Here's what I should have said: 
"The brewery is a minor source of raw magical energy of many colors and flavors. Grains and other harvested plants are brought here, softly leaking a thin haze of jade energy that has magically stained the walls and floors in ways that are only visible to wizards. The constant exposure to this energy has made the weeds along the base of the brewery's outer wall grow just a little taller than similar plants next door. After they arrive, the grains are subjected to chemical processes that transforms them. This alchemical distillation has a Gold Order correspondence, and your gifted eyes can spot tiny drops of yellow energy beading up on every dent, kink or seam of the stills and brew tanks.  Faint golden wagon-ruts appear superimposed on the spots on the floor where the wheels of commerce roll out the door with regular shipments of ale and liquor. The place is damp with energy, but all of it raw and untamed, having never known a wizard's hand."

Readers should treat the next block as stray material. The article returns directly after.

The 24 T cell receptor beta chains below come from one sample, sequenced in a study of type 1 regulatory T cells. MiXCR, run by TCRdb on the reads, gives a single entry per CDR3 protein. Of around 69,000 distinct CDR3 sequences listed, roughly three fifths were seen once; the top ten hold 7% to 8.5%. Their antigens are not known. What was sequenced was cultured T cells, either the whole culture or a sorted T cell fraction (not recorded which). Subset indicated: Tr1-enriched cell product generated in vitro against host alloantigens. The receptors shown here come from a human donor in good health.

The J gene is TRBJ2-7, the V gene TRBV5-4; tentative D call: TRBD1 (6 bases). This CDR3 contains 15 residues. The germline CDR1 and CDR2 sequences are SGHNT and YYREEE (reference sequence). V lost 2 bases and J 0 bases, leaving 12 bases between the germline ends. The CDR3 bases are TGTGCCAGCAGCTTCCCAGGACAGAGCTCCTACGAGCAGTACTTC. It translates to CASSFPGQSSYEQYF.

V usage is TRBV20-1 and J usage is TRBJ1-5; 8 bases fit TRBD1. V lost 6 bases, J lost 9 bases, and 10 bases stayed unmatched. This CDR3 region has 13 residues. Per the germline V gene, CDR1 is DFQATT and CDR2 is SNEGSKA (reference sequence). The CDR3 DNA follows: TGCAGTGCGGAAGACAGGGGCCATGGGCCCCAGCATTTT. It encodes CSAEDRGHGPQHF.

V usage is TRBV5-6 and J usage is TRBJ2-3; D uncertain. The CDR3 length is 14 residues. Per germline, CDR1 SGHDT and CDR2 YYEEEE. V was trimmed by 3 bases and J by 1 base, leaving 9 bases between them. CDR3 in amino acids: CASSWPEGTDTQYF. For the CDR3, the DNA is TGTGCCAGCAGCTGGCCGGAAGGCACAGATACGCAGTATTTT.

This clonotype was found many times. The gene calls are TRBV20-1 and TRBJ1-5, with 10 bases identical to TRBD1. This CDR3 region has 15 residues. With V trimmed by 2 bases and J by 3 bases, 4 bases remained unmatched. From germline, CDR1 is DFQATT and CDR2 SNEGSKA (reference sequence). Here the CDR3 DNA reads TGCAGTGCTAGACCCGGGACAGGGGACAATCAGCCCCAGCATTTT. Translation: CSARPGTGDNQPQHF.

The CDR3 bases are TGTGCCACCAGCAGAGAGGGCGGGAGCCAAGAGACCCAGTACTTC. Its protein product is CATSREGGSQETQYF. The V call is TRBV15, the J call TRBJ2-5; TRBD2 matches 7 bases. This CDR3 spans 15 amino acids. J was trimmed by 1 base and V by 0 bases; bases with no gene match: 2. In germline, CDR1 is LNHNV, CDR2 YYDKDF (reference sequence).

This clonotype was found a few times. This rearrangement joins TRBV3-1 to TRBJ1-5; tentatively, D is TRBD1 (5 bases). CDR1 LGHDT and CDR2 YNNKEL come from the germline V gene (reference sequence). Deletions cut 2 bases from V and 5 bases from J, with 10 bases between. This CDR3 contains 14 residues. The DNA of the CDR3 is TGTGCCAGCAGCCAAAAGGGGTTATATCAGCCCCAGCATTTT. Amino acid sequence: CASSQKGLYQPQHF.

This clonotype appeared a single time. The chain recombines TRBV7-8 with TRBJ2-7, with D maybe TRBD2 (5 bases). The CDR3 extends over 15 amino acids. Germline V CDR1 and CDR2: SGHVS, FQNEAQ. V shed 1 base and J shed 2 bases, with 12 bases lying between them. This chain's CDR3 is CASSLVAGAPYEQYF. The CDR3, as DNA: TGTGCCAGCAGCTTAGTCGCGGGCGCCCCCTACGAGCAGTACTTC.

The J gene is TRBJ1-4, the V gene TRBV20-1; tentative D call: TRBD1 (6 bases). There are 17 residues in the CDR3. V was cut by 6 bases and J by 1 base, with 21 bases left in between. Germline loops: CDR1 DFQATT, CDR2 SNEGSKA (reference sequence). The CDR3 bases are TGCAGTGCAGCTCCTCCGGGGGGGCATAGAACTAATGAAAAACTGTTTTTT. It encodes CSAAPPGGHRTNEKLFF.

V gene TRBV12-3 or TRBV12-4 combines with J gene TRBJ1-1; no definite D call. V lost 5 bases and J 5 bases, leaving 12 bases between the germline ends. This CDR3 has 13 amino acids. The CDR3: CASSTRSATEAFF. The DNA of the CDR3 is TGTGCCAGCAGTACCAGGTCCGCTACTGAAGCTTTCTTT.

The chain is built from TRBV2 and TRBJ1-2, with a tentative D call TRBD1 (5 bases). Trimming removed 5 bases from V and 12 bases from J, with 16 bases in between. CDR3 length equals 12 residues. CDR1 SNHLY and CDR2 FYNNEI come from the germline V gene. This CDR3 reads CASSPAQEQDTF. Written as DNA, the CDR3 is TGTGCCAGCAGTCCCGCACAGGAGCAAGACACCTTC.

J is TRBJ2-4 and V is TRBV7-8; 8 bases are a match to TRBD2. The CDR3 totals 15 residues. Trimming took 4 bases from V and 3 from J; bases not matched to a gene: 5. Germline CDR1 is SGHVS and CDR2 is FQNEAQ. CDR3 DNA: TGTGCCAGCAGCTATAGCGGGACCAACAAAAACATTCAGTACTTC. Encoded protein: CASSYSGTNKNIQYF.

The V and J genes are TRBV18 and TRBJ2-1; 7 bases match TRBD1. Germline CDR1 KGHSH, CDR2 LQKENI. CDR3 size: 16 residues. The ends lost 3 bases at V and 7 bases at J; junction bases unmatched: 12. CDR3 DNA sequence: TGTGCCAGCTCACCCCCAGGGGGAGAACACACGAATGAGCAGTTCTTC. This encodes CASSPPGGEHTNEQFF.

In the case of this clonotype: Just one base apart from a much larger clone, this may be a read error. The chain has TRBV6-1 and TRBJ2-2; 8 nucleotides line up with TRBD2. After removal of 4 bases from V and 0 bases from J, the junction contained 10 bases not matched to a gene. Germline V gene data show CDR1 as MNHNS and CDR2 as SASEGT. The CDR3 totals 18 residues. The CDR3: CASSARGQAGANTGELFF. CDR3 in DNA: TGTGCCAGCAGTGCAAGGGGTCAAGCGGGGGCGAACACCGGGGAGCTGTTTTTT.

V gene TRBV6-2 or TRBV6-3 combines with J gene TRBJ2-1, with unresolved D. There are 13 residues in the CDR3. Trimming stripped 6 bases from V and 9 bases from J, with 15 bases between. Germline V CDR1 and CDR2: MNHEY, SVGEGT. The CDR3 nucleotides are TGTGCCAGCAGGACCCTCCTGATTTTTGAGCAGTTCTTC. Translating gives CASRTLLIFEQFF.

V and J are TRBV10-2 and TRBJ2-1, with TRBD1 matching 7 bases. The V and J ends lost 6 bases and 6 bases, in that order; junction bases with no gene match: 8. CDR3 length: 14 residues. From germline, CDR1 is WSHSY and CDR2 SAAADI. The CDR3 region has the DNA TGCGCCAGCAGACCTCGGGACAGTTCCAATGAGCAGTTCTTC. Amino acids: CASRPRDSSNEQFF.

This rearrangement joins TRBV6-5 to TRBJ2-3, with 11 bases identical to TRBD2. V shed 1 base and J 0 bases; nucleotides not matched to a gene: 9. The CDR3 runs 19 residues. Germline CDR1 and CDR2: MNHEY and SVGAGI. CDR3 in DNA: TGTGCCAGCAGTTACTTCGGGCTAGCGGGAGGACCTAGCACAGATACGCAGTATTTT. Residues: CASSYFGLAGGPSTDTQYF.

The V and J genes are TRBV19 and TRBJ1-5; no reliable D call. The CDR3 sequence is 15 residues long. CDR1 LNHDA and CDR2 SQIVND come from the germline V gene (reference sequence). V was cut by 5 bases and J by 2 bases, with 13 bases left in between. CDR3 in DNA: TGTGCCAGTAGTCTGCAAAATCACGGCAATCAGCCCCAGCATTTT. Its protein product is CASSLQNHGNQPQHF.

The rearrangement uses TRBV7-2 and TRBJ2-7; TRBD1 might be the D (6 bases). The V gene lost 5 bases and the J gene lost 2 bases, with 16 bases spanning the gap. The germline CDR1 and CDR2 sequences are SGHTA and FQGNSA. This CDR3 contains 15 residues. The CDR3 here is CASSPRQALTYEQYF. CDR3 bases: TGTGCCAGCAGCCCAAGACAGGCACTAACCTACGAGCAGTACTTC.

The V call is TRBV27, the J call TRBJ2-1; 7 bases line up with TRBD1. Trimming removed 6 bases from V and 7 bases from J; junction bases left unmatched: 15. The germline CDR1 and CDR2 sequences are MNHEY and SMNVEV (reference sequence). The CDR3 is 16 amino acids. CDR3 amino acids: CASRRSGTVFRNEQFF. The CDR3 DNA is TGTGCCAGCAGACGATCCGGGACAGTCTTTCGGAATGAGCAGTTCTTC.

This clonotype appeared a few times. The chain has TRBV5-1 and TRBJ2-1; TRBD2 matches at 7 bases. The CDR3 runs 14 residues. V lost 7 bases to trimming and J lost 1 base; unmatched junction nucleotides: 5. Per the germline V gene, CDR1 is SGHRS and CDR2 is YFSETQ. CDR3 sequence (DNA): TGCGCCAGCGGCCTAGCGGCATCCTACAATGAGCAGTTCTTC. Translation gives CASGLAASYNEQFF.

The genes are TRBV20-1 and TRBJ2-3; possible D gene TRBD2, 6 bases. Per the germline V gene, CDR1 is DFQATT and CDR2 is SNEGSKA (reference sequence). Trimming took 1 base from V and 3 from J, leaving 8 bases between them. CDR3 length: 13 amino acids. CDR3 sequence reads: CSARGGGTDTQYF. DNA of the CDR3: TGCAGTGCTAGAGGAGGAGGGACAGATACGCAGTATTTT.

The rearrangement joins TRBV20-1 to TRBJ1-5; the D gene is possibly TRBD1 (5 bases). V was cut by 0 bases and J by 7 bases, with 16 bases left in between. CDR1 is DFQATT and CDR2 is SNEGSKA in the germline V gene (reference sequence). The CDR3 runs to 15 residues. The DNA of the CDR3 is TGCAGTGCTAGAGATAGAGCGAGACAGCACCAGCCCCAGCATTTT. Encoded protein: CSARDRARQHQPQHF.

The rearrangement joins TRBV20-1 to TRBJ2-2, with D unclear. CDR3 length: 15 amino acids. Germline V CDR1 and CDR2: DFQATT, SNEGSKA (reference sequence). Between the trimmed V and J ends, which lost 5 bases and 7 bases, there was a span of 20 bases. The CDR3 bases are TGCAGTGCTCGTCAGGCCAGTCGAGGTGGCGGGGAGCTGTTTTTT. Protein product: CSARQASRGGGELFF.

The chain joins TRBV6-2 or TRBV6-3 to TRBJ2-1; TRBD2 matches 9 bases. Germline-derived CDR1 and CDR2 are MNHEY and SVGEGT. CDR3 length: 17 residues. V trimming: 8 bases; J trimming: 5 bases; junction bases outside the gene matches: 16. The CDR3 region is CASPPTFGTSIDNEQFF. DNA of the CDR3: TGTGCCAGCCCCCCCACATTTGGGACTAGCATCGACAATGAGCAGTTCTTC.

Pointless and long-winded, perhaps, but it would have made for a better scene and a richer campaign world.

Minor The Enemy Within Spoiler Alert:
Because of the gunpowder that had been spilled inside by the villains (which the PCs didn't know about yet) I could have added to the description: "One thing does strike you as out of place. A tiny bit of Aqshy, the whispered potential of future fire, seeping sluggishly under the crack of the door. It winks at you, slowly and longingly, hoping to catch your eye and unleash the inner spark." Not that player characters ever need an excuse to burn things to the ground, mind you, but it might have been kinda cool.